Day 615: Broad Brook

Once again, the Mind’s Eye group followed the Connecticut River south out of Bradford, Vermont. Along the way, they went hiking and bird watching and had a picnic lunch. At Brattleboro they crossed the river into New Hampshire and drove on to Ashuelot, their destination for the evening. Located on the Ashuelot River, the town has one of the finest covered bridges in New Hampshire.

Broad Brook, a whitewater stream that joins the river in the town, was the subject of some happy hour gossip about a group of teenagers who played a joke on Charlie, one of their gullible contemporaries. Laetitia turned it into the limerick of the day.

When some clowns enticed Charlie to look
For the broads who hang out near Broad Brook
At a stream, ‘neath the stars
Instead of in bars
He found he was sadly mistook.

Day 614: Hooker Siding

As she sat in the library of the Emerald Victorian drinking coffee, Laetitia scrolled through several websites that featured Vermont place names. A site called “A Gazetteer of Vermont Places: Real and Imagined,” by the Center for Rural Studies categorized the places, and she looked at the ones under the heading, “Places Where It’s Tough to Be a Realtor.” There she found the town “Hooker Siding,” and decided to go there.

Her decision was based on the image it conjured in her mind of a railroad version of a “cat wagon,” the kind of itinerant bordello on wheels that traveled about the old west visiting mining towns, rodeos, and other locales where there were likely to be lots of lonely men. Finding Hooker Siding on a map turned out to be more difficult than she expected, and there was little other information about it online. The last mention of it she could find was in an account of a 1964 train wreck in Bradford, Vermont, on the now-defunct Boston and Maine Railroad Line.

Between Rygate and Bradford, Vermont, the Connecticut River serves as the border between Vermont and New Hampshire. Laetitia and her group spent most of the morning taking the road along the river, with frequent stops to watch birds and other wildlife. When they arrived that afternoon in Bradford, they did a walkabout. Laetitia asked all the town residents that they met about Hooker Siding. Only people over the age of sixty remembered it at all, and none could remember how it got its name. Those who would speculate thought there might have been a Hooker family living in the vicinity a long time ago. Surname origins are often connected to occupations. Thus there was speculation that the Hookers of yore were likely makers of hooks. Undaunted, Laetitia decided not to let rational thought get in the way of a good limerick and made one up.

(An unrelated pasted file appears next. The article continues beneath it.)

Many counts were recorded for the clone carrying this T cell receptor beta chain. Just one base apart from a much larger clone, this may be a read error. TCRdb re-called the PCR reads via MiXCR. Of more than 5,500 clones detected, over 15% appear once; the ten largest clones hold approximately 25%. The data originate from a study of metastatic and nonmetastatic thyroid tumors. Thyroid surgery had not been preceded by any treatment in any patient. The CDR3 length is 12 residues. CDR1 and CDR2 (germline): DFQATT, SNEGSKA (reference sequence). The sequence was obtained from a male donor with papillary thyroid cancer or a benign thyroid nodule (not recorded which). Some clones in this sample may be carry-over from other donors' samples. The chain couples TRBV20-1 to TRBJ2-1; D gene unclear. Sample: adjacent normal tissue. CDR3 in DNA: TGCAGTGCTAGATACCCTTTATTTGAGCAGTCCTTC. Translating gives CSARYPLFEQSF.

Though I’m sure those folks were law abiding
From whom came the name “Hooker Siding”
It conjures the sight
Of gals of the night
Who in sidetracked rail cars are residing.

Day 613: Ticklenaked Pond

On the way to Rygate, Vermont, the Mind’s Eye group hiked in Groton State Forest. Even though they were spending the evening in Rygate, their real destination was Ticklenaked Pond.

A Chicago nudist club had approached Mind’s Eye headquarters—wherever that was—and asked for a tour there so they could go skinny-dipping. Their goal was to learn for themselves whether the pond lived up to its name. When Laetitia researched the origin of the pond’s name as she planned the trip, she found that it is a corruption of a Native American word meaning something like “beaver kittens here.” She decided not to disappoint the Chicagoans by sharing that with them. It is rumored that Laetitia joined the group in the pond and that she left her coffee cup on the bank atop her neatly-folded scarf while doing so.

In Rygate, after showering and putting on fresh attire, Laetitia went for her usual before-dinner happy hour sojourn at a nearby bar. There she heard a story about an aging bachelor named Jake who lived near the pond. His attempts to turn his home’s location to amorous advantage were less than successful. He became the subject of the limerick of the day.

When Jake from near Ticklenaked Pond
Went out nightly in search of a blonde
For a midnight swim nude
Girls chose words quite rude
When they told him he wasn’t James Bond.

Day 612: Camels Hump

Laetitia and her group drove through Cornwall Swamp Wildlife Management Area in Vermont looking for wildlife, but they didn’t linge,r since they were hiking on Camel’s Hump today.

In 1609, when Samuel de Champlain explored the lake that bears his name and the surrounding countryside, he named a prominent 4,000-foot peak in what is now the Green Mountains, “Le Lion Couchant,” a phrase that roughly translates as, “The Resting Lion.” Later the peak, with its distinctive shape, became known as “Camel’s Rump” and still later “Camel’s Hump.” The area is now a state park, and the trail to the summit is a favorite of hikers, so Laetitia chose to lead her group on a hike to the Alpine meadow at the summit.

As the group approached the park, they passed a riding stable, indicating that the area is popular with trail riders as well as hikers. The emblems of several riding clubs were emblazoned on the sign in front, including one that read, “CAMEL’S HUMP LADIES RIDING CLUB.” When they reached the summit and were admiring the view, a group member walked up to Laetitia and claimed that the only reason he had joined the trip was to see real camels procreating, and he had seen no such thing. He claimed that the day’s tour was not as advertised, and he demanded a refund. Laetitia graciously handed him an IOU for the amount he had paid, zero dollars, and he left the tour. When he had gone, Laetitia smiled and wrote the limerick of the day.

When a man not unlike Forrest Gump
Came to Vermont to see Camel’s Hump
He saw soil and stone
Without flesh and bone
For it is but a mountainous bump.